Split long WAV files into tracks automatically based on length, intensity of silences or at specified time positions; save as WAV or MP3. Use on ripped CDs, converted LPs and tapes, internet radio shows. Easy to merge tracks or split tracks further.
Blaze Audio Wave Creator 3.2 Record from all sources supported by your sound card, and save as WAV or MP3. Load in any prerecorded WAV and MP3 files and edit with cut, copy, paste, a 10 band stereo equalizer, and 11 effects. Easy to use, free lifetime support.
Blaze Audio Voice Cloak Plus 1.0 With the unique ability of Voice Cloak Plus to alter recordings and audio playback streams, you can morph both Microphone streams and any sound file you play back.
Description: Wave Breaker splits long WAV files into tracks automatically. Use on converted LPs and tapes, ripped CDs, internet radio shows, and to split long speeches into segments. It searches the file for places where the signals are quieter than 10% of maximum amplitude for a duration of at least 3 seconds and breaks the wave files at these points. Settings for amplitude and duration can be changed. Tracks can be merged easily, or split further at time positions that you specify. Save as WAV or MP3, add tag information such as title, artist, composer, album, copyright, comments, etc. The tracks can be burned to CD or put on an iPod. Wave Breaker integrates through on-screen buttons with Blaze Audio's RipEditBurn Plus and RipEditBurn for fully professional editing. Free lifetime support.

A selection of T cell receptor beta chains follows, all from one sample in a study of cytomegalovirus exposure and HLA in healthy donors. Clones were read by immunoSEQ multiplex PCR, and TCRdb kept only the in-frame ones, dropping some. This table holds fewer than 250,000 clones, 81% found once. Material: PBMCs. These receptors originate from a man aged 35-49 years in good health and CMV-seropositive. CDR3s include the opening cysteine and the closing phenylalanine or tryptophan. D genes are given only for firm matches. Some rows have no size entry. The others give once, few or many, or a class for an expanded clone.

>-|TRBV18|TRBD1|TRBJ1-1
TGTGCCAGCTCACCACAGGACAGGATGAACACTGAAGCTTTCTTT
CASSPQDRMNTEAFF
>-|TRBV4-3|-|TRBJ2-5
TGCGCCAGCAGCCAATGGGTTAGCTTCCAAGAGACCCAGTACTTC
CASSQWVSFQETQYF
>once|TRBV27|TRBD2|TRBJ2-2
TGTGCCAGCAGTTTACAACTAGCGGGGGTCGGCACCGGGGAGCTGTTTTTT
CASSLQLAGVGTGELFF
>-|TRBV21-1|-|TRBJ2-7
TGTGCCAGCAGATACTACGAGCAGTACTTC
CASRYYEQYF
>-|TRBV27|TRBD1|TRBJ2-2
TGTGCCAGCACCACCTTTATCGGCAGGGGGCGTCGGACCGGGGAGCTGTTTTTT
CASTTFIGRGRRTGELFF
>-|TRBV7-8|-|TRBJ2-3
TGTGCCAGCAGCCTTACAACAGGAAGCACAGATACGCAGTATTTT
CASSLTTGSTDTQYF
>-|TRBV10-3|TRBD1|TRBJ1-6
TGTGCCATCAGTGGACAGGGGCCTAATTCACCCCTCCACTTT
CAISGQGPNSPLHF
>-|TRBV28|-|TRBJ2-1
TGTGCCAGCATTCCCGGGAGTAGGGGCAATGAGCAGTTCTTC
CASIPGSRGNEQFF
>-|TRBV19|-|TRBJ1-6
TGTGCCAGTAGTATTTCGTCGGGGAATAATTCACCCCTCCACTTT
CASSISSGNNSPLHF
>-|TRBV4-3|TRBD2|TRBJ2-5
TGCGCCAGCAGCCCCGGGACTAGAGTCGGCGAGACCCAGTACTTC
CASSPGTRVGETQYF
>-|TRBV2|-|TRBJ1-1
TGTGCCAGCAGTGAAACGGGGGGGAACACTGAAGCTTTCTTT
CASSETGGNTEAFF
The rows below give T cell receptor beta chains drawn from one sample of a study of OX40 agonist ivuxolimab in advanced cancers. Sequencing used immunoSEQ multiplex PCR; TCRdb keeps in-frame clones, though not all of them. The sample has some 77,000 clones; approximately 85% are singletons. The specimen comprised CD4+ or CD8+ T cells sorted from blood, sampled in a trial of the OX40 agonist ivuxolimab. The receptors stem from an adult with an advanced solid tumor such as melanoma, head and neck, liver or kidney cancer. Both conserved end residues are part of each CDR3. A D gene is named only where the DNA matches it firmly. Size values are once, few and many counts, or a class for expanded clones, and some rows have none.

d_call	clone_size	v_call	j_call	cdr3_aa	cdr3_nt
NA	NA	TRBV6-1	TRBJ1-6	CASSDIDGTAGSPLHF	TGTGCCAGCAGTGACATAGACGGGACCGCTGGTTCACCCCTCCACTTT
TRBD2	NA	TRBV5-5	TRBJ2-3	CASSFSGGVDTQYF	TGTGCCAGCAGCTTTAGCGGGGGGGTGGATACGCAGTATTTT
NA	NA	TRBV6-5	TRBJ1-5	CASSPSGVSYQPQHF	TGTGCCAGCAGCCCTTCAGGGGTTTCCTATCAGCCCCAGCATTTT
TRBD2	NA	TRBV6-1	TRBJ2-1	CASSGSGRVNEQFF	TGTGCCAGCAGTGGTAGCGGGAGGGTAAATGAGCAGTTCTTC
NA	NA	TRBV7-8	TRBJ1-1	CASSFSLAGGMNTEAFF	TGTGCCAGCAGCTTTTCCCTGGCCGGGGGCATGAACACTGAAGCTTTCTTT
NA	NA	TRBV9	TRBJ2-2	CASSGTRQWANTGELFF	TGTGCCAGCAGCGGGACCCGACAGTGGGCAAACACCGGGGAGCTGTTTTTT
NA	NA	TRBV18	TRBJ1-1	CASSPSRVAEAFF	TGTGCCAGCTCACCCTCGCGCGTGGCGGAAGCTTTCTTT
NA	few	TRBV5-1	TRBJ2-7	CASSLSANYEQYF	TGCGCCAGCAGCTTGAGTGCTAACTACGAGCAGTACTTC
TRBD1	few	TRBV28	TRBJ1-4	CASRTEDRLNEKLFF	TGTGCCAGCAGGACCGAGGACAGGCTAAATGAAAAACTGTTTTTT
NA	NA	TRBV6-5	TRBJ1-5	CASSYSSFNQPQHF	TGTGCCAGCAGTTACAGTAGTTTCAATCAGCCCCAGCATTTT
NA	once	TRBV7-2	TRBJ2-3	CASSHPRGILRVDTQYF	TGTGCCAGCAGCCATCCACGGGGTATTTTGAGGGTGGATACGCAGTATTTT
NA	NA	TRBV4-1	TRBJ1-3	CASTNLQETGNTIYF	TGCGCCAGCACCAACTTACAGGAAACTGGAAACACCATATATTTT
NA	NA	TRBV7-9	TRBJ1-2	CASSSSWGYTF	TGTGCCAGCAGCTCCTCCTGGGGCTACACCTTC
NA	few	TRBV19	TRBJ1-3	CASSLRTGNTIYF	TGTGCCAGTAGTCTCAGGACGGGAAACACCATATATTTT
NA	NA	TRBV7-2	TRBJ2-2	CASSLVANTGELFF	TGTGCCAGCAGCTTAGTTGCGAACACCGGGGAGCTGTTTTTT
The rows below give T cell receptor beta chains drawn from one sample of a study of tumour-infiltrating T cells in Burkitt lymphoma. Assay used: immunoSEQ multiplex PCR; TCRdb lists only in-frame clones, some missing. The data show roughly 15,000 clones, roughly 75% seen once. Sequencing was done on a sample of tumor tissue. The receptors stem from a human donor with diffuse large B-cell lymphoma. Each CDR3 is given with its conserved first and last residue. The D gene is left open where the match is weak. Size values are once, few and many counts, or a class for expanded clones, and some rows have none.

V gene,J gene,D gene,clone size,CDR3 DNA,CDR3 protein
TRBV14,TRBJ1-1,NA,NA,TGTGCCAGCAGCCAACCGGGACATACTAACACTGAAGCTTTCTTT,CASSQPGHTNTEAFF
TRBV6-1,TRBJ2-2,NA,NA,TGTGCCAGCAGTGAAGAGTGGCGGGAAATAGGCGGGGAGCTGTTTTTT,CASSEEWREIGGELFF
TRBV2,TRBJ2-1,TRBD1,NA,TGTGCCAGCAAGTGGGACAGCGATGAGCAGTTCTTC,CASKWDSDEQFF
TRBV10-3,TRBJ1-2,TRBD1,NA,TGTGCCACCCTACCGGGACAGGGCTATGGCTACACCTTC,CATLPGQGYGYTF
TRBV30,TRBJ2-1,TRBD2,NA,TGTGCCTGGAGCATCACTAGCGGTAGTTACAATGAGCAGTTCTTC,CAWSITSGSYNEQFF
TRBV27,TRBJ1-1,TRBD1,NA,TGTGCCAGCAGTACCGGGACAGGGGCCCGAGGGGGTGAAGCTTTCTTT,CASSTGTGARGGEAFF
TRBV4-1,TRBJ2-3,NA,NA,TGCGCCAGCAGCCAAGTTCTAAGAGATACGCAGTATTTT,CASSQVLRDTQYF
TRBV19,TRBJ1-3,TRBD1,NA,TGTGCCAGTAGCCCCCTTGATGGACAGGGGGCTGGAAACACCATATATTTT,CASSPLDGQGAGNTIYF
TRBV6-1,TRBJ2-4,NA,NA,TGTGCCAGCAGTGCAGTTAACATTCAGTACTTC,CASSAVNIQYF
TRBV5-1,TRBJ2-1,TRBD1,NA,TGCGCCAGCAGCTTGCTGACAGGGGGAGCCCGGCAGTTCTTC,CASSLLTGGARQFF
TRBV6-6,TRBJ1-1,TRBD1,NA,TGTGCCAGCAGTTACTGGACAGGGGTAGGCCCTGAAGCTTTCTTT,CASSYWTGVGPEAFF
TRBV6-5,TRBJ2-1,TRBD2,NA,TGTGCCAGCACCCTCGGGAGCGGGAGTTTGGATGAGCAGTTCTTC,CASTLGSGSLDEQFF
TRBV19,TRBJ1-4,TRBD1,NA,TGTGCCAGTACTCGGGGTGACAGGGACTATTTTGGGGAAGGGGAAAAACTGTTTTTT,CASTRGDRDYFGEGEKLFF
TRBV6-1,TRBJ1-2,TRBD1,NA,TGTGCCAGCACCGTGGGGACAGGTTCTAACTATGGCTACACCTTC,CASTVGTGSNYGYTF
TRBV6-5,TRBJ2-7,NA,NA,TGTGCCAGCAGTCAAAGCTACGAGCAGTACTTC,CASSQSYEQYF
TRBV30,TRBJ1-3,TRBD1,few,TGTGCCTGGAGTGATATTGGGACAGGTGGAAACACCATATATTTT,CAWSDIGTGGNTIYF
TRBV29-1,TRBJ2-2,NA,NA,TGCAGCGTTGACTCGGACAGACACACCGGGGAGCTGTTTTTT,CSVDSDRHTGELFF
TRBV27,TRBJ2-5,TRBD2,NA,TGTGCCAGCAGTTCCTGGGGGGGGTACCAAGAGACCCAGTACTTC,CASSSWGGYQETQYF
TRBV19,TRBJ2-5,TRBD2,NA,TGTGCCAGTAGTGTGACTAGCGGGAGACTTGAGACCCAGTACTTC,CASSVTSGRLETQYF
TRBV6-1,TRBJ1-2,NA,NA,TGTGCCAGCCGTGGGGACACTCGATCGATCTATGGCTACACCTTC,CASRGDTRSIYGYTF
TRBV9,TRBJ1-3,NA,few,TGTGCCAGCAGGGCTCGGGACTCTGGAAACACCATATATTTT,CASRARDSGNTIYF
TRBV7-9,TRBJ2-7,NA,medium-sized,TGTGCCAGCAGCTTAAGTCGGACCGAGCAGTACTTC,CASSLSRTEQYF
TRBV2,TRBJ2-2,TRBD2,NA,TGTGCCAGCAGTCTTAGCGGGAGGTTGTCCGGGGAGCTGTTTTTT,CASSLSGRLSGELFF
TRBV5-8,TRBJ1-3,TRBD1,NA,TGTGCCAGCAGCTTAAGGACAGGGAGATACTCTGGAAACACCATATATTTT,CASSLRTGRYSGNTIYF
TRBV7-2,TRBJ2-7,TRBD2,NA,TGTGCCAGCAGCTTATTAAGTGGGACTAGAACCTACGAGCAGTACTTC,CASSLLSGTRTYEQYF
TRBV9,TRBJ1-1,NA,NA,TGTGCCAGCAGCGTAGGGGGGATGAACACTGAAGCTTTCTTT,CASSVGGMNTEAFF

MP3 Splitter & Joiner 3.41 MP3 Splitter & Joiner is a very useful MP3 audio editor. It builds MP3 Splitter and MP3 Joiner in one. You can split, cut or trim a large MP3 into smaller pieces or to merge
MP3 Inventor Designs New 3D Audio System One of the scientists behind the invention of the MP3 codec has come up with a new technology that he says will revolutionize audio, creating super-realistic sound for theaters, theme parks and living rooms.
Lawmakers split on subsidy for digital TV converters Lawmakers seemed split along party lines Thursday over whether the government should buy converter boxes for millions of Americans who still use antenna-based TVs, once the nation's shift to digital TV is finished.